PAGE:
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Re: war

Well, I knew I'd offend some of you:-)  I'm an old Army brat,
myself...come from a *very* hawk-like family, so my experience of
army officer's views on war is a tad different....still, I consider
war a very poor alternative to anything else.  Happened to live in
Europe in '48 and saw the results of W.W.II first hand; hard to
believe that anyone who has either lived through war or seen the
aftermath could even consider it as a "solution".  

Agree, Congress is probably even more willing to commit troops than
most military personnel...and those who have no experience of war or
its aftermath the most enthusiastic about it.   Perhaps I should
change my theory from military commanders to civilian ones to make it
more accurate:-)

Marge Talt, zone 7 Maryland
Editor:  Gardening in Shade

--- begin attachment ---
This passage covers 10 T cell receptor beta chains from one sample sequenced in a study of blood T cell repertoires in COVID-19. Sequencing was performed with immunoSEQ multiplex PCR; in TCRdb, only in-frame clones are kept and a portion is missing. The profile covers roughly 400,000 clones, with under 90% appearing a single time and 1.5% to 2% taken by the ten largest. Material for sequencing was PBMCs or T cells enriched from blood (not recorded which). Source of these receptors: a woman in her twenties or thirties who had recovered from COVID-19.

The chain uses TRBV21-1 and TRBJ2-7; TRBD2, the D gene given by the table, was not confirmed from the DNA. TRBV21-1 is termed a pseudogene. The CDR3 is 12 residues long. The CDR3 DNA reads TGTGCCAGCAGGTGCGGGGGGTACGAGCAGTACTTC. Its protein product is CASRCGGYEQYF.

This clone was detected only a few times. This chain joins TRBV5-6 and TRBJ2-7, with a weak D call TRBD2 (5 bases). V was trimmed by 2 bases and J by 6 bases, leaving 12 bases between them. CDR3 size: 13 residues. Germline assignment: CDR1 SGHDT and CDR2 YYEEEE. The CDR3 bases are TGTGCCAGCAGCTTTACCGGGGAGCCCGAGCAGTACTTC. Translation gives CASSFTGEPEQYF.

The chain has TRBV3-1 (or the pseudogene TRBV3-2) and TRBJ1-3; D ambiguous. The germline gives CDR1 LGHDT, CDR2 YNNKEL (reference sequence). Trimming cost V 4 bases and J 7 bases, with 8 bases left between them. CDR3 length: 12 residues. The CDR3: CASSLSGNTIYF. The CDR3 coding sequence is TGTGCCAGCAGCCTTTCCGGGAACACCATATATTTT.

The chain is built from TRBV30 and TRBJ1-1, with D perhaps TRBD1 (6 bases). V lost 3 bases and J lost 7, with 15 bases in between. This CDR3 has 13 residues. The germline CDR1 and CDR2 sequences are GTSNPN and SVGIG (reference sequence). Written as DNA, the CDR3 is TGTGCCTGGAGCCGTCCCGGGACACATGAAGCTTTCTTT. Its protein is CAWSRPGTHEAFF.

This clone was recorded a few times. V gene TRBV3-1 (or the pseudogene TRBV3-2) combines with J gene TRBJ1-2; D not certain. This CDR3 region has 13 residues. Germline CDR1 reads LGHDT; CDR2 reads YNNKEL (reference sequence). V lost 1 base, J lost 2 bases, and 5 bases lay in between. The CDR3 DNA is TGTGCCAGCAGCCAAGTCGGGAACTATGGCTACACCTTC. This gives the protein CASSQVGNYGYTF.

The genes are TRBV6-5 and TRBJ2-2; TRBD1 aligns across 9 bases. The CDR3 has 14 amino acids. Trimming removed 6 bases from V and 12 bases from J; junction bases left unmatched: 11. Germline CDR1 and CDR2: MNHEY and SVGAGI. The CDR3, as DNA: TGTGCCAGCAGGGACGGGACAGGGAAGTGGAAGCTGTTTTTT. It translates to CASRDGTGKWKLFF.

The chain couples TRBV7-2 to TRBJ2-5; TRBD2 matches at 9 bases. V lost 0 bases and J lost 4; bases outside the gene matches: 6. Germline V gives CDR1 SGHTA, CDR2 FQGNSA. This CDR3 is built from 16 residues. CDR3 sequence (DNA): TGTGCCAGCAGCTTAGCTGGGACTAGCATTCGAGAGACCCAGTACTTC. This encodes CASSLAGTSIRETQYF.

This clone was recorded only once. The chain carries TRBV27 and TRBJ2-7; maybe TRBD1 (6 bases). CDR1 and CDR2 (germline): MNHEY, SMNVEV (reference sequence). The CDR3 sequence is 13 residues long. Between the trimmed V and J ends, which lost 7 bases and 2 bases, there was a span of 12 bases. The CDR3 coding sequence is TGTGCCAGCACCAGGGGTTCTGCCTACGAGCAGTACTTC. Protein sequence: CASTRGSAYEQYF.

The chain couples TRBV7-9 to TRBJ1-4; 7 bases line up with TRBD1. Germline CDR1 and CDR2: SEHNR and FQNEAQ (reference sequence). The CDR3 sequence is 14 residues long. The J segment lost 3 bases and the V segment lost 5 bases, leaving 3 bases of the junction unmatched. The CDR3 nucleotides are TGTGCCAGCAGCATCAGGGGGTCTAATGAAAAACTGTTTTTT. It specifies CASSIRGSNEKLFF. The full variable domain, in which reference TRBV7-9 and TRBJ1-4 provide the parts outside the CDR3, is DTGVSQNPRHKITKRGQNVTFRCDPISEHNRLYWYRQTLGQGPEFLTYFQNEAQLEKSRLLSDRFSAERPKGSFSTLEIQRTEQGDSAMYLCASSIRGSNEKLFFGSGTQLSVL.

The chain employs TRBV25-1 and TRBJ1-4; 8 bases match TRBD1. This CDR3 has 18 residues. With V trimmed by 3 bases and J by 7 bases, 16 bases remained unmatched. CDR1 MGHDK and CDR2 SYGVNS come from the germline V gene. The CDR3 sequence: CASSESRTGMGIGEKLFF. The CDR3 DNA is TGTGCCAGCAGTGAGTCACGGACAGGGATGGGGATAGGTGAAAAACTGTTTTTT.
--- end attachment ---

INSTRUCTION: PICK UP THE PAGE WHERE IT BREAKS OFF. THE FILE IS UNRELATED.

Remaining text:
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> From: cathy carpenter <cathyc@rnet.com>
> I was a soldier (albeit a nurse - one who deals directly with the 
> effects of war on the soldier) for 30 years (might end up one
again, as 
> retirees are subject to recall until age 65). My father was a
> for 20 years (an armor officer), so I have had plenty of contact
> the military -  of all ranks and specialties. Believe me, soldiers
> war up close and personal and I don't know a class of people that
> less bloodthirsty (there are exceptions, of course, but every group
> its weirdos). The generals are far more reluctant to commit troops
> combat than is our Congress - very few of whom have ever served in
> military. In military "table top" exercises involving use of
> it has been found time and again that civilians involved are far
> to use those weapons than the military participants.
> Cathy

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